FIGS. 5A-5C illustrate an alternate embodiment of the invention. Again, as in the other figures showing movement, this is a diagram and is not intended to indicate the exact structure. FIGS. 5A-5C show a vertical plate 86, which rotates about an axis 89 (which in fact is the arm 104 of FIG. 6). Plate 86 is adjacent to vertical coils 88 and 90, mounted on a vertical PCB 92.
FIG. 5B shows the center position, in which the overlap of coils 88 and 90 by plate 86 is equal. In FIG. 5A, stick 100 is tilted to the left, causing less overlap of coil 88 and more overlap of coil 90. In FIG. 5C, stick 100 is tilted to the right, causing more overlap of coil 88 and less overlap of coil 90.
FIG. 9 is a block diagram of an electric circuit for use with the present invention. FIG. 9 shows the four inductive coils 32, 34, 36, and 38 also shown in FIG. 2. Each of the coils includes a capacitor in parallel with a deformer resonant circuit, shown as capacitors 50, 52, 54 and 56. As will be understood by those with skill in the art, the resonant circuits may include other impedances as well, but they are not shown here to avoid obscuring the invention. Each of the resonant circuits is connected together at a common node 58. This node is driven by an oscillator 60 through a driver or amplifier 62 to provide a resonant condition. (N.B. embodiments where all the coils would share one single capacitor from the common node 58 to the reference ground are possible: that configuration would save three precision capacitors, but would show degraded performances due to a more complex layout).
A controller 64 sequentially connects each of the resonant circuits to ground to activate a particular resonant circuit. This is done through switches 66, 68, 70 and 72 (FIG. 9 shows the switch 68 closed, thus the L34-C52 circuitry is the one currently driven and measured). When a particular resonant circuit is connected to ground, a voltage divider is formed between the impedance of the resonant circuit, and the source impedance (represented by block 61) of oscillator (clock) 60 and amplifier 62. When the steel blade or the conductive part that is located the closest to the given coil moves, the metal or conductive material from the blade will absorb more or less energy from the electromagnetic field, varying the quality factor (losses) and the inductance of the coil. This will vary the impedance of the resonant circuit. This impedance will be reflected in a difference in the peak-to-peak voltage at the fixed driving frequency, which is detected by a peak detector 74. The value is then provided to an analog-to-digital (A/D) converter 76, and then to controller 64. Controller 64 monitors the four resonant circuits sequentially, and compares the values from two opposing resonant circuits along the same axis to provide differential detection.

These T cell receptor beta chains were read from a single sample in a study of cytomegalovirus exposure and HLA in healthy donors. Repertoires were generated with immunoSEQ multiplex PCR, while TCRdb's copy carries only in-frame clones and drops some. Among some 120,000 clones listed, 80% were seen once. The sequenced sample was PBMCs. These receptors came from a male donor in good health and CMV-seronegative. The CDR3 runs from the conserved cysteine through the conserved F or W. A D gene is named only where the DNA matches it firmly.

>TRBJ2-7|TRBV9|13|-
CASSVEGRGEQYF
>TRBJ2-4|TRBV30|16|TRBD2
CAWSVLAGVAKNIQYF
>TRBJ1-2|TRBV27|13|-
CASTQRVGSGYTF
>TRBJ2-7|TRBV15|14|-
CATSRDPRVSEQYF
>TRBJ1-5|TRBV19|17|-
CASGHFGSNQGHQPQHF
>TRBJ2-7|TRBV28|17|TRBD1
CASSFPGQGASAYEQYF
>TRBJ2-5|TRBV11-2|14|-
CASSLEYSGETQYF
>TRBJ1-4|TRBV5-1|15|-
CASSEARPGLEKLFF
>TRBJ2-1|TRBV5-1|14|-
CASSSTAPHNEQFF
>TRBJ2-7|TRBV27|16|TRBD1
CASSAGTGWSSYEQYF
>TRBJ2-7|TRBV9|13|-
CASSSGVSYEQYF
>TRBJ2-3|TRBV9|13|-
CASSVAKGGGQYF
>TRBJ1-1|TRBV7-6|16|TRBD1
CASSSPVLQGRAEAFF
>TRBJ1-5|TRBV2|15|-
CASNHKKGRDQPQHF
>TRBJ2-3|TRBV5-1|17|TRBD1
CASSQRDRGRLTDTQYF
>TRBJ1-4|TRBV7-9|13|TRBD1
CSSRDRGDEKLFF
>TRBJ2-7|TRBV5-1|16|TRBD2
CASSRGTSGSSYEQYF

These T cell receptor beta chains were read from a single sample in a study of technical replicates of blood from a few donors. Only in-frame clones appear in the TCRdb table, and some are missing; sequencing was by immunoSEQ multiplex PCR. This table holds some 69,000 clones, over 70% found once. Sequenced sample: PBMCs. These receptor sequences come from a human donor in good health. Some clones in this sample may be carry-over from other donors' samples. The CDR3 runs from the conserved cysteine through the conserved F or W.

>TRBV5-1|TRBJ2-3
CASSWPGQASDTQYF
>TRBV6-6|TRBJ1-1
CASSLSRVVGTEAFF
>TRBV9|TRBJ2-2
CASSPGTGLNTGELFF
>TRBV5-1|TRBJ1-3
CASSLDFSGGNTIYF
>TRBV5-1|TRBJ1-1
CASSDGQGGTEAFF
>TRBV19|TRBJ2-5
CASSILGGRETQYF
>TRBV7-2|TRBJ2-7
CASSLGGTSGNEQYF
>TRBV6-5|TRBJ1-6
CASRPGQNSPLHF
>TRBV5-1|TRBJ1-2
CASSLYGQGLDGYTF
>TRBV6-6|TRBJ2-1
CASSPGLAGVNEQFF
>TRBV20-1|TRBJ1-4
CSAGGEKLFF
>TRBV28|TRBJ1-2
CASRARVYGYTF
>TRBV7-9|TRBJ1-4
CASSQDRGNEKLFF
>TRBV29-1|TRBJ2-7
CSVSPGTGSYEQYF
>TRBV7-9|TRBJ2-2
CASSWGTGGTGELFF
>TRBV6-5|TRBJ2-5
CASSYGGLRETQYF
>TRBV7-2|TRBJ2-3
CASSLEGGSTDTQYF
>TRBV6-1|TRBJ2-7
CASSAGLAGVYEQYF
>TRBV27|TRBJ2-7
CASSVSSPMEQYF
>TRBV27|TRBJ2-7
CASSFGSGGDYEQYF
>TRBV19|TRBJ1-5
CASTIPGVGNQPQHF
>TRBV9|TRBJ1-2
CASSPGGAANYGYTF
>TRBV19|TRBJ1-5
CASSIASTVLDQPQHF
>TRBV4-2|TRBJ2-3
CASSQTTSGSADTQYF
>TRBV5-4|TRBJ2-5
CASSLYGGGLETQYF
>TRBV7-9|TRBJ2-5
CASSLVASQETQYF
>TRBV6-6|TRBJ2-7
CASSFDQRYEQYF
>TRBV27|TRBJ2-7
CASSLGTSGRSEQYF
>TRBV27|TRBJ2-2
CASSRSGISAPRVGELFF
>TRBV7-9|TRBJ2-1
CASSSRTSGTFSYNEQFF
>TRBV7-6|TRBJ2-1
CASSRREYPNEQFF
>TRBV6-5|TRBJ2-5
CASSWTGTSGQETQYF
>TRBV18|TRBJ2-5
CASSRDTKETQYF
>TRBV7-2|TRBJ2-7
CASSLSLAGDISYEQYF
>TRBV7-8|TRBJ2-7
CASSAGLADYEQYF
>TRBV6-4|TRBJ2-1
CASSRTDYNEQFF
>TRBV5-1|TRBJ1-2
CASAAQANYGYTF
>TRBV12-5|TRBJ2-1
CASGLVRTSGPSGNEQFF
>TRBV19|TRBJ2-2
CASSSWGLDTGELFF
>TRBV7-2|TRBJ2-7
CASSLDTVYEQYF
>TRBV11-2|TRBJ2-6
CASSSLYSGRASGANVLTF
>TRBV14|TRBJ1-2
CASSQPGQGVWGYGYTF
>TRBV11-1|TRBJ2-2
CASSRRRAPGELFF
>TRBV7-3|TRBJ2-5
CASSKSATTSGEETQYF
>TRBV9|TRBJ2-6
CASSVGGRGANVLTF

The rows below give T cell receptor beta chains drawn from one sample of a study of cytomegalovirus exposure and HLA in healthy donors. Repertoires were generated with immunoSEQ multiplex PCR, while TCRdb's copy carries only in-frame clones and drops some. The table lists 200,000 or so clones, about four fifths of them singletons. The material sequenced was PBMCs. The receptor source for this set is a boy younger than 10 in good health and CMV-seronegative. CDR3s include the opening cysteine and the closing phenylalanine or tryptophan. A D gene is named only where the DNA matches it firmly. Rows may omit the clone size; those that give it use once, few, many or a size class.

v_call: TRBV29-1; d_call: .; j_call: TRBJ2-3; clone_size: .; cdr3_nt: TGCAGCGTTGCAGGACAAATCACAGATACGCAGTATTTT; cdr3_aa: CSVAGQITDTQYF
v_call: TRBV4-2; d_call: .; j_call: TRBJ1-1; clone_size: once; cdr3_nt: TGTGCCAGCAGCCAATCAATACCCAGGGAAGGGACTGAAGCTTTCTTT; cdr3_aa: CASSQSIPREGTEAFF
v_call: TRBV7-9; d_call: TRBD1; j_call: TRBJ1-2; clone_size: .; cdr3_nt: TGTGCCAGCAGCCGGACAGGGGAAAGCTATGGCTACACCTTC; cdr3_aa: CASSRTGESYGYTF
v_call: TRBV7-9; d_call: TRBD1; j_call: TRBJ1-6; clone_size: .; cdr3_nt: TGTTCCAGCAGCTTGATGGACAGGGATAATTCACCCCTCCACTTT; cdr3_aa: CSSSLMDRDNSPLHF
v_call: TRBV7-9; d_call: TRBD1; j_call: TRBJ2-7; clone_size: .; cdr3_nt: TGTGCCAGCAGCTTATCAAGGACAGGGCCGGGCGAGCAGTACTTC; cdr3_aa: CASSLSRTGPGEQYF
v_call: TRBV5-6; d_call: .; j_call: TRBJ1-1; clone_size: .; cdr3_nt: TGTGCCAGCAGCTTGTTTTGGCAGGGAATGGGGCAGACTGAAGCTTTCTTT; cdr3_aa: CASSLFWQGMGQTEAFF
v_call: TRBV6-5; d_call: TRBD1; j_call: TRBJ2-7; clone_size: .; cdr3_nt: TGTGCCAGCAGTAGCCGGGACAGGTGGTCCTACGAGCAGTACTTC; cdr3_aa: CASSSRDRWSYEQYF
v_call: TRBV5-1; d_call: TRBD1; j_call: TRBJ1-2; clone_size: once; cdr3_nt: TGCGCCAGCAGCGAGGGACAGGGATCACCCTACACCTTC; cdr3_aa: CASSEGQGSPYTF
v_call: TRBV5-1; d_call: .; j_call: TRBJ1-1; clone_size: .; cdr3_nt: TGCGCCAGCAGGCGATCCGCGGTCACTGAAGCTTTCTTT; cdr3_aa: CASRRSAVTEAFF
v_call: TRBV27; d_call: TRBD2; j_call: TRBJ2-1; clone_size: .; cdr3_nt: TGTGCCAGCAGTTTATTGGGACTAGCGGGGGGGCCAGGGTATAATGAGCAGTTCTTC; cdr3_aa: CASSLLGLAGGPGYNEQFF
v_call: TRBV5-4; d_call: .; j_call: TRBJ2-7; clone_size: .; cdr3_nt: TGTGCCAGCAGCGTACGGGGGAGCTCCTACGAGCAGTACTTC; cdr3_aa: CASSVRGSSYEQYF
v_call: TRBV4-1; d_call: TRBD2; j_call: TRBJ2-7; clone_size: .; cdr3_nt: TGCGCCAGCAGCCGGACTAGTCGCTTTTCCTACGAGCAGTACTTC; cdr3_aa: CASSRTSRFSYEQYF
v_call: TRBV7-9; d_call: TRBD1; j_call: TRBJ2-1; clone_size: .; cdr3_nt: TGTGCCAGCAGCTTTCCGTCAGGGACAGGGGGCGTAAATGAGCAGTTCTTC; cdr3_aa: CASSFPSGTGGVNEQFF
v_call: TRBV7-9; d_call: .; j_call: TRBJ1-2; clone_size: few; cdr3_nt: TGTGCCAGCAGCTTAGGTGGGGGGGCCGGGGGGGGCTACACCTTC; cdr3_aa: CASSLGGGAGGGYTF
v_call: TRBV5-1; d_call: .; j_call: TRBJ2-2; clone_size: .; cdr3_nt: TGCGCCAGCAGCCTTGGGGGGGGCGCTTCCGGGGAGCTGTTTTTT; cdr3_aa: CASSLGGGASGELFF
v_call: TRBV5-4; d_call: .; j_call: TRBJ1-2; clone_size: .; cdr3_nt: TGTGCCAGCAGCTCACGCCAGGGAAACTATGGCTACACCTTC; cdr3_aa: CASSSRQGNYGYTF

By measuring impedance, rather than the change in frequency as in some prior art designs, more sensitivity and more resolution are obtained. This is due to the impedance change being caused by two cumulative effects. First, the quality factor will decrease as the amount of metal absorbing losses increases (more metal close to the coil forms a metal core which shows worse magnetic performance than air at high frequencies). Second, at the same time, the absorption of energy by magnetic coupling toward the metal plate reduces the apparent inductance itself (by forming a secondary winding in short-circuit).
The losses in the inductor affect the quality factor (the “over-voltage factor”) of the resonant L-C circuit; the more losses in the inductor, the more the curve of the module of the impedance of the resonant circuit Vs frequency is flattened and the lower becomes the peak value of that impedance module (first effect). At the same time, as an additional effect, that peak of impedance slightly moves towards higher frequencies (that is: the free natural resonant frequency is augmented as the inductance of the coil decreases due to increasing magnetic coupling toward a secondary winding in short-circuit) (second effect). Both effects affect the impedance of the circuit, in the same direction (cumulative effect), provided only that the driving/measuring frequency is chosen lower than the minimal resonant frequency. FIG. 10 illustrates this combined movement. (N.B. if ferrite material was used in place of plain metal, almost only the inductance would be affected, but in the other direction: the closer the ferrite to the coil, the lower the frequency. The quality factor would not be affected, provided that the type of ferrite would be adapted to the frequency in use in the resonant circuit).